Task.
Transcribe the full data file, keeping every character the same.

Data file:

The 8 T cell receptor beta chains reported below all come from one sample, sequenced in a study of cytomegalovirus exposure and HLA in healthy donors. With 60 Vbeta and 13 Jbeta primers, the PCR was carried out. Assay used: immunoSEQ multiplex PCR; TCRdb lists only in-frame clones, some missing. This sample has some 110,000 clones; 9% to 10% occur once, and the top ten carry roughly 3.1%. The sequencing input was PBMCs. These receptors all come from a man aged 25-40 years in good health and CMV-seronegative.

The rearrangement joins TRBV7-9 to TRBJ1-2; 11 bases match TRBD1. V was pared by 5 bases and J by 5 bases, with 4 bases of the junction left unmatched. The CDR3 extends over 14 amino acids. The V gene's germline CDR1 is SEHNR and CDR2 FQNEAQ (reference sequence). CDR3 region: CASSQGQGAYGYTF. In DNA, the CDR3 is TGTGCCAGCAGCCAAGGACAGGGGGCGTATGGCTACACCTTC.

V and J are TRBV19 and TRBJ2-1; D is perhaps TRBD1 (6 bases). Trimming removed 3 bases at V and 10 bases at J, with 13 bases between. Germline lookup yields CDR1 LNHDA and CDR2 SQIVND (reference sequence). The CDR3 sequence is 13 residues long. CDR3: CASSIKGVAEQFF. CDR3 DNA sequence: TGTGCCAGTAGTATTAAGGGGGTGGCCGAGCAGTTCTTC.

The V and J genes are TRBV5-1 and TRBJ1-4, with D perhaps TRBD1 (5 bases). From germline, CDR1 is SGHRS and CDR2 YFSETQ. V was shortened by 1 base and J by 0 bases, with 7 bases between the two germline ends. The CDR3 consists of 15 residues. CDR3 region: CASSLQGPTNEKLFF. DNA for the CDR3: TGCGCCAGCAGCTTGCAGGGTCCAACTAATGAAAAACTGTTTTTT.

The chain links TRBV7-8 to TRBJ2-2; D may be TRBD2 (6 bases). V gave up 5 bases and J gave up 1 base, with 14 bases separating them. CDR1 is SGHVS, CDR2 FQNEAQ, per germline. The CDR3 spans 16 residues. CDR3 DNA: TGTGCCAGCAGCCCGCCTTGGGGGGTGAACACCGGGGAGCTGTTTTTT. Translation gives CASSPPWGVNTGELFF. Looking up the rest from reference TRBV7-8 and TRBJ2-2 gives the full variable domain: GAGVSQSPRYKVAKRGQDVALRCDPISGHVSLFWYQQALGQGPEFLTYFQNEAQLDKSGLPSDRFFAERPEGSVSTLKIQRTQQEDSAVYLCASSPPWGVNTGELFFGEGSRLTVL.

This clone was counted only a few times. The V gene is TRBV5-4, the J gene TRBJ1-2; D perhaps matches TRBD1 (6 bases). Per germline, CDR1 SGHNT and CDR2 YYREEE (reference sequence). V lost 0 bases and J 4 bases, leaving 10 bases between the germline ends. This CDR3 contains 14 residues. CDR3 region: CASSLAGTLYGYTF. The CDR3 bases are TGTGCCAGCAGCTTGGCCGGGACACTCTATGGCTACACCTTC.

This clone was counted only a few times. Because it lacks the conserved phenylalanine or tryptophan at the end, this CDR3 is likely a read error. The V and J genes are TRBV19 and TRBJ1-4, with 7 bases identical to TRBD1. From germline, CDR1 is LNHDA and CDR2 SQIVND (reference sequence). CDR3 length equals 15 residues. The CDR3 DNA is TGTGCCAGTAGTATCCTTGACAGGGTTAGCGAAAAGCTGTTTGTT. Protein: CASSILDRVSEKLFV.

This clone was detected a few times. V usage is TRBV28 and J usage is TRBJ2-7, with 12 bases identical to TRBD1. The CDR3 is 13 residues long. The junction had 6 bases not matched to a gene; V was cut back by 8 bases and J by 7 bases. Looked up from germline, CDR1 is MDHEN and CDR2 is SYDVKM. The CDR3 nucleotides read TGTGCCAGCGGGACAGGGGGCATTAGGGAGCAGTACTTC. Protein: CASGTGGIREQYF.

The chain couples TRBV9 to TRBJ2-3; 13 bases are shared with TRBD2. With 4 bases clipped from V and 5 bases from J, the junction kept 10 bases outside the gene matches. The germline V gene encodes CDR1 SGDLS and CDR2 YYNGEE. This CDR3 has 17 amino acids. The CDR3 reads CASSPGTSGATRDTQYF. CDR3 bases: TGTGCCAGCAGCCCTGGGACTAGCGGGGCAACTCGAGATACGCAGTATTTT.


The 8 T cell receptor beta chains reported below all come from one sample, sequenced in a study of cytomegalovirus exposure and HLA in healthy donors. With 60 Vbeta and 13 Jbeta primers, the PCR was carried out. Assay used: immunoSEQ multiplex PCR; TCRdb lists only in-frame clones, some missing. This sample has some 110,000 clones; 9% to 10% occur once, and the top ten carry roughly 3.1%. The sequencing input was PBMCs. These receptors all come from a man aged 25-40 years in good health and CMV-seronegative.

The rearrangement joins TRBV7-9 to TRBJ1-2; 11 bases match TRBD1. V was pared by 5 bases and J by 5 bases, with 4 bases of the junction left unmatched. The CDR3 extends over 14 amino acids. The V gene's germline CDR1 is SEHNR and CDR2 FQNEAQ (reference sequence). CDR3 region: CASSQGQGAYGYTF. In DNA, the CDR3 is TGTGCCAGCAGCCAAGGACAGGGGGCGTATGGCTACACCTTC.

V and J are TRBV19 and TRBJ2-1; D is perhaps TRBD1 (6 bases). Trimming removed 3 bases at V and 10 bases at J, with 13 bases between. Germline lookup yields CDR1 LNHDA and CDR2 SQIVND (reference sequence). The CDR3 sequence is 13 residues long. CDR3: CASSIKGVAEQFF. CDR3 DNA sequence: TGTGCCAGTAGTATTAAGGGGGTGGCCGAGCAGTTCTTC.

The V and J genes are TRBV5-1 and TRBJ1-4, with D perhaps TRBD1 (5 bases). From germline, CDR1 is SGHRS and CDR2 YFSETQ. V was shortened by 1 base and J by 0 bases, with 7 bases between the two germline ends. The CDR3 consists of 15 residues. CDR3 region: CASSLQGPTNEKLFF. DNA for the CDR3: TGCGCCAGCAGCTTGCAGGGTCCAACTAATGAAAAACTGTTTTTT.

The chain links TRBV7-8 to TRBJ2-2; D may be TRBD2 (6 bases). V gave up 5 bases and J gave up 1 base, with 14 bases separating them. CDR1 is SGHVS, CDR2 FQNEAQ, per germline. The CDR3 spans 16 residues. CDR3 DNA: TGTGCCAGCAGCCCGCCTTGGGGGGTGAACACCGGGGAGCTGTTTTTT. Translation gives CASSPPWGVNTGELFF. Looking up the rest from reference TRBV7-8 and TRBJ2-2 gives the full variable domain: GAGVSQSPRYKVAKRGQDVALRCDPISGHVSLFWYQQALGQGPEFLTYFQNEAQLDKSGLPSDRFFAERPEGSVSTLKIQRTQQEDSAVYLCASSPPWGVNTGELFFGEGSRLTVL.

This clone was counted only a few times. The V gene is TRBV5-4, the J gene TRBJ1-2; D perhaps matches TRBD1 (6 bases). Per germline, CDR1 SGHNT and CDR2 YYREEE (reference sequence). V lost 0 bases and J 4 bases, leaving 10 bases between the germline ends. This CDR3 contains 14 residues. CDR3 region: CASSLAGTLYGYTF. The CDR3 bases are TGTGCCAGCAGCTTGGCCGGGACACTCTATGGCTACACCTTC.

This clone was counted only a few times. Because it lacks the conserved phenylalanine or tryptophan at the end, this CDR3 is likely a read error. The V and J genes are TRBV19 and TRBJ1-4, with 7 bases identical to TRBD1. From germline, CDR1 is LNHDA and CDR2 SQIVND (reference sequence). CDR3 length equals 15 residues. The CDR3 DNA is TGTGCCAGTAGTATCCTTGACAGGGTTAGCGAAAAGCTGTTTGTT. Protein: CASSILDRVSEKLFV.

This clone was detected a few times. V usage is TRBV28 and J usage is TRBJ2-7, with 12 bases identical to TRBD1. The CDR3 is 13 residues long. The junction had 6 bases not matched to a gene; V was cut back by 8 bases and J by 7 bases. Looked up from germline, CDR1 is MDHEN and CDR2 is SYDVKM. The CDR3 nucleotides read TGTGCCAGCGGGACAGGGGGCATTAGGGAGCAGTACTTC. Protein: CASGTGGIREQYF.

The chain couples TRBV9 to TRBJ2-3; 13 bases are shared with TRBD2. With 4 bases clipped from V and 5 bases from J, the junction kept 10 bases outside the gene matches. The germline V gene encodes CDR1 SGDLS and CDR2 YYNGEE. This CDR3 has 17 amino acids. The CDR3 reads CASSPGTSGATRDTQYF. CDR3 bases: TGTGCCAGCAGCCCTGGGACTAGCGGGGCAACTCGAGATACGCAGTATTTT.